One of the most frequently requested features for OData is payload compression. We have added two events to DataServiceContext in the OData phone client included in the Windows Phone SDK 7.1 that enables you to work with compressed payloads:

Now, let’s take a look at these in action. Here is a method that adds support for gzip compression for OData feeds in a Windows Phone app:

using SharpCompress.Compressor;
using SharpCompress.Compressor.Deflate;

private void EnableGZipResponses(DataServiceContext ctx)
{
     ctx.WritingRequest += new EventHandler<ReadingWritingHttpMessageEventArgs>(
          (_, args) =>
          {
                  args.Headers["Accept-Encoding"] = "gzip"; 
          }
     };

      ctx.ReadingResponse += new EventHandler<ReadingWritingHttpMessageEventArgs>(
      (_, args) =>
          {
               if (args.Headers.ContainsKey("Content-Encoding") &&
                      args.Headers["Content-Encoding"].Contains("gzip"))
               {
                      args.Content = new GZipStream(args.Content, CompressionMode.Decompress);
               }
         }
      );
}

This method registers two event handlers that make all of the client-side modifications to the message necessary to accept gzip compressed messages; just pass in your DataServiceContext. We’ll examine each event handler individually.

The WritingRequest event handler

Here we simply set the Accept-Encoding to gzip to inform the server that we can accept a gzip’d response. With this header set, the server will send us a gzip’d response, if it can.

The ReadingResponse event handler

The Content-Encoding header tells us how the server encoded the response body. We only modify the response body (in args.Content) when this header has been set to gzip. In this way, gzip-compressed content is decompressed with GZipStream, and everything else is just left as is.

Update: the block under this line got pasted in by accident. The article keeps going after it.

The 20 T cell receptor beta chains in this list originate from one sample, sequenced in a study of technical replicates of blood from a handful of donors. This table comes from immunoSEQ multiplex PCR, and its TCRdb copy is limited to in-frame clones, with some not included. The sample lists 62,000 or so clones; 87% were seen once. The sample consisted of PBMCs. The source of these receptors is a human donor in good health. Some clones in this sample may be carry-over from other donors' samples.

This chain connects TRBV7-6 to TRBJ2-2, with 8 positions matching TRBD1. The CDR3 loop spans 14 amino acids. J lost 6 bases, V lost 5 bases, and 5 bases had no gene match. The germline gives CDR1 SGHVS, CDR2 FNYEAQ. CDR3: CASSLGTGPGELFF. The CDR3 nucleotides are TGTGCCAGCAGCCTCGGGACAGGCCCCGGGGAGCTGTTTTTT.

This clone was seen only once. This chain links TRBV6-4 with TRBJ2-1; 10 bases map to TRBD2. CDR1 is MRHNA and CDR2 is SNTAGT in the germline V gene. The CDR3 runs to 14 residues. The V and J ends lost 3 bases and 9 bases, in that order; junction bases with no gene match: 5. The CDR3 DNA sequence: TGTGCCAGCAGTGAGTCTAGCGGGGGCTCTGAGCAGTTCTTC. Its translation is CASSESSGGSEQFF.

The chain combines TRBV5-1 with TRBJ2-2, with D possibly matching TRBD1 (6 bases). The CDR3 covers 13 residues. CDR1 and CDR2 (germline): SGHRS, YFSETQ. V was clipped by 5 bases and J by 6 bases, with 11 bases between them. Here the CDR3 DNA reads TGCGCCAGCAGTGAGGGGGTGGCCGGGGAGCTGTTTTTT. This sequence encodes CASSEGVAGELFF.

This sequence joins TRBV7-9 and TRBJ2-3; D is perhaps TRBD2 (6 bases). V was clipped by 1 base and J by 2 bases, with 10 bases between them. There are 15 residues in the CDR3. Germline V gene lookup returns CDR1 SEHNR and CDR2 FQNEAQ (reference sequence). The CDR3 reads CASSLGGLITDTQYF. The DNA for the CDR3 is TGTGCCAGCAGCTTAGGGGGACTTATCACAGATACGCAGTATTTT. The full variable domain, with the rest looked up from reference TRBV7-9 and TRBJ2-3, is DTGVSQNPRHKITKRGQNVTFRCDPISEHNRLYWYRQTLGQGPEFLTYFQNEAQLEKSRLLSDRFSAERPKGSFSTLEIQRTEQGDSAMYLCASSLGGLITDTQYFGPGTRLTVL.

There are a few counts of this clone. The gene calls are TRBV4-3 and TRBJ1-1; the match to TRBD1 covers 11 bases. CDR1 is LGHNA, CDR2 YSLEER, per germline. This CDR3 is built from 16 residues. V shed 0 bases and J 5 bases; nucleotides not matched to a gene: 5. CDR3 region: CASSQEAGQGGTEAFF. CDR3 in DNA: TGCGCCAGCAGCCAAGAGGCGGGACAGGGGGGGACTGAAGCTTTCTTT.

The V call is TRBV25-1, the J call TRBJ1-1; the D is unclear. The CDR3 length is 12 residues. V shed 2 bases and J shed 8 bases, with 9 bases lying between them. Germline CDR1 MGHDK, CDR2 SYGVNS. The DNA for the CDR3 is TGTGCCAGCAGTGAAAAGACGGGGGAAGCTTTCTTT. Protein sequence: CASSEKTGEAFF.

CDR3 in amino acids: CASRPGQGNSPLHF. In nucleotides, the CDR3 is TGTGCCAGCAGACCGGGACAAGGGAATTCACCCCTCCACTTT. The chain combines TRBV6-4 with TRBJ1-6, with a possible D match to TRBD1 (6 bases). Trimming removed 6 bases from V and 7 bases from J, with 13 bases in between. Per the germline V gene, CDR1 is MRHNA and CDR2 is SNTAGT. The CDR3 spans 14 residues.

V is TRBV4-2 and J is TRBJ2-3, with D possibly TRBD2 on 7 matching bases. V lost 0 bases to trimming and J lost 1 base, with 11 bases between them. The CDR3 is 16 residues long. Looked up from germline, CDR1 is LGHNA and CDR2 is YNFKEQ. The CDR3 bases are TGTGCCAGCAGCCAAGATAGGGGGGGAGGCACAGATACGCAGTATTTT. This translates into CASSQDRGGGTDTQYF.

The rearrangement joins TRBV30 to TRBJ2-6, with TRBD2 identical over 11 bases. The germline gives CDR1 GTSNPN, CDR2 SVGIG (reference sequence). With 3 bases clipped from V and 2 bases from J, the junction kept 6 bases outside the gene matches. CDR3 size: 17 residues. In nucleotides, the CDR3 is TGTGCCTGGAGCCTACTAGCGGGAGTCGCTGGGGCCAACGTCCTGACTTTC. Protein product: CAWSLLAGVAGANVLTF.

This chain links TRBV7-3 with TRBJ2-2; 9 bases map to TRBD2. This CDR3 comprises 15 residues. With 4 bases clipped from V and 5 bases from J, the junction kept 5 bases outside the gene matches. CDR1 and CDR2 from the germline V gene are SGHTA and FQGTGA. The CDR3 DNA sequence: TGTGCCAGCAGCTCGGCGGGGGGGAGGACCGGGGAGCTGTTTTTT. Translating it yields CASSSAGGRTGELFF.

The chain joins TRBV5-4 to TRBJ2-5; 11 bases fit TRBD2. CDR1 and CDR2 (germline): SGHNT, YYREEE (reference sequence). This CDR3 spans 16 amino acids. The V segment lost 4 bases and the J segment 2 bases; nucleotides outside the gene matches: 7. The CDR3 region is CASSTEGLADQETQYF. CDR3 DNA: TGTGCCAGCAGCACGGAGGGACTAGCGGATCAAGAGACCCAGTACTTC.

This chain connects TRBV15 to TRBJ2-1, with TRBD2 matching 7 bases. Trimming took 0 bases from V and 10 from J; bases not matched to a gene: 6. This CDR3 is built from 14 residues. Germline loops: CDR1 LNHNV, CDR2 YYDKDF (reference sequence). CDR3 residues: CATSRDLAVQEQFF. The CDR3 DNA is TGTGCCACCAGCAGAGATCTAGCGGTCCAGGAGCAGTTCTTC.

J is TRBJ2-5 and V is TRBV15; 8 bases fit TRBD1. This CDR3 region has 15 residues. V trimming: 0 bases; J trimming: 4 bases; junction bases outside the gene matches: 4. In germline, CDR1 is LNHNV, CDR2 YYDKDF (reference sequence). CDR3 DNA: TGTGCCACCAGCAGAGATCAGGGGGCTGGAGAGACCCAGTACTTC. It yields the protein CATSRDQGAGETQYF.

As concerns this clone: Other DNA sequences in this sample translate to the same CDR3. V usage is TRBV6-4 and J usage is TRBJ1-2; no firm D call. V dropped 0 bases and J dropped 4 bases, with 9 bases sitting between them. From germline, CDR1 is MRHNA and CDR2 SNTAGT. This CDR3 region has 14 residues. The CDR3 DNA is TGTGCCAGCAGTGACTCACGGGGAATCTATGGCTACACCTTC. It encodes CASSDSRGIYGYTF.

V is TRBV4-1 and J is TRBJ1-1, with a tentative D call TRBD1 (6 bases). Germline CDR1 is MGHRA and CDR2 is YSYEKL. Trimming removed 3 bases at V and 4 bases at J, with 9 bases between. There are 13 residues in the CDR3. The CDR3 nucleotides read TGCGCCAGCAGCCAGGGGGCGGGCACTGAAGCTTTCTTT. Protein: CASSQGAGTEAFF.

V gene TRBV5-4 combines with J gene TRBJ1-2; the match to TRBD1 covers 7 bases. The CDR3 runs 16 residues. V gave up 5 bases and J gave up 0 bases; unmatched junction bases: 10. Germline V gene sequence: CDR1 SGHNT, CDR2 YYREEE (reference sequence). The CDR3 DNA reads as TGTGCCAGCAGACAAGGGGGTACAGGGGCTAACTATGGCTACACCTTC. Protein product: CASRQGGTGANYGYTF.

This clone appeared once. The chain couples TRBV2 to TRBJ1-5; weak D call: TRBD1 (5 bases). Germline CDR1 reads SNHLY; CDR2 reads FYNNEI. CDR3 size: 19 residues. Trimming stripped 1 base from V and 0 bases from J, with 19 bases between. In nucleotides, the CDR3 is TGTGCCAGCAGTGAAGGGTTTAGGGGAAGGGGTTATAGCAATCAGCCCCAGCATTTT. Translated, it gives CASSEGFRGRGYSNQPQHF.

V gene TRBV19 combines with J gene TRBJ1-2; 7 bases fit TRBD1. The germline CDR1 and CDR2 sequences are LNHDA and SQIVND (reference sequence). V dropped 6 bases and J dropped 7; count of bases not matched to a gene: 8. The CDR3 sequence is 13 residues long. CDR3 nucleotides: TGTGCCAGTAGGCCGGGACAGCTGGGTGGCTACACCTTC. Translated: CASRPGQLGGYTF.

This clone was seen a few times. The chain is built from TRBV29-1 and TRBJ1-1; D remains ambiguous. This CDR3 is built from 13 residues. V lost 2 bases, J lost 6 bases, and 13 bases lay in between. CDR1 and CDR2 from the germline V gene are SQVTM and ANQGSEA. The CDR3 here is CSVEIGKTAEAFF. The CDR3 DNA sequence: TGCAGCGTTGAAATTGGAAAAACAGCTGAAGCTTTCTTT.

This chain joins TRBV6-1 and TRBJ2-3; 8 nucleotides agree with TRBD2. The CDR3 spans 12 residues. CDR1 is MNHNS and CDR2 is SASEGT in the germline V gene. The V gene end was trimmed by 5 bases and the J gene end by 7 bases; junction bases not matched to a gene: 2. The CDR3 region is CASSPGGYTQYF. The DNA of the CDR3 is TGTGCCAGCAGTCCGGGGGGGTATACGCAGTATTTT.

Unfortunately, GZipStream is not currently supported on Windows Phone. We must rely on a third-party library to perform decompression and so we have used the SharpCompress Library, which worked quite well.  If you download SharpCompress, you’ll get a zipped folder containing some libraries. Just add SharpCompress.WP7.dll to your project references, and you’ll be ready to use GZipStream on Windows Phone. If you’ve never added a reference before, check out this walkthrough. You can probably skip straight to the section called “To add a reference in Visual C#”. Browse to where you saved the SharpCompress.WP7.dll, and then add it to your project.

Note that if we also wanted to send a compressed request (POST) to the data service, we could simply set the Content-Encoding header to gzip in the WritingRequest handler and compress the payload stream returned by the Content property.

Server-Side Configuration

The client side changes we’ve discussed so far require that our server be configured to support message compression. If you are using IIS, check out these links to get compression set up: IIS 6.0, IIS 7.0, or a more extensive guide for both. You should be compressing OData payloads as soon as your server is ready.

Evan Czaplicki & Shayne Burgess
OData Team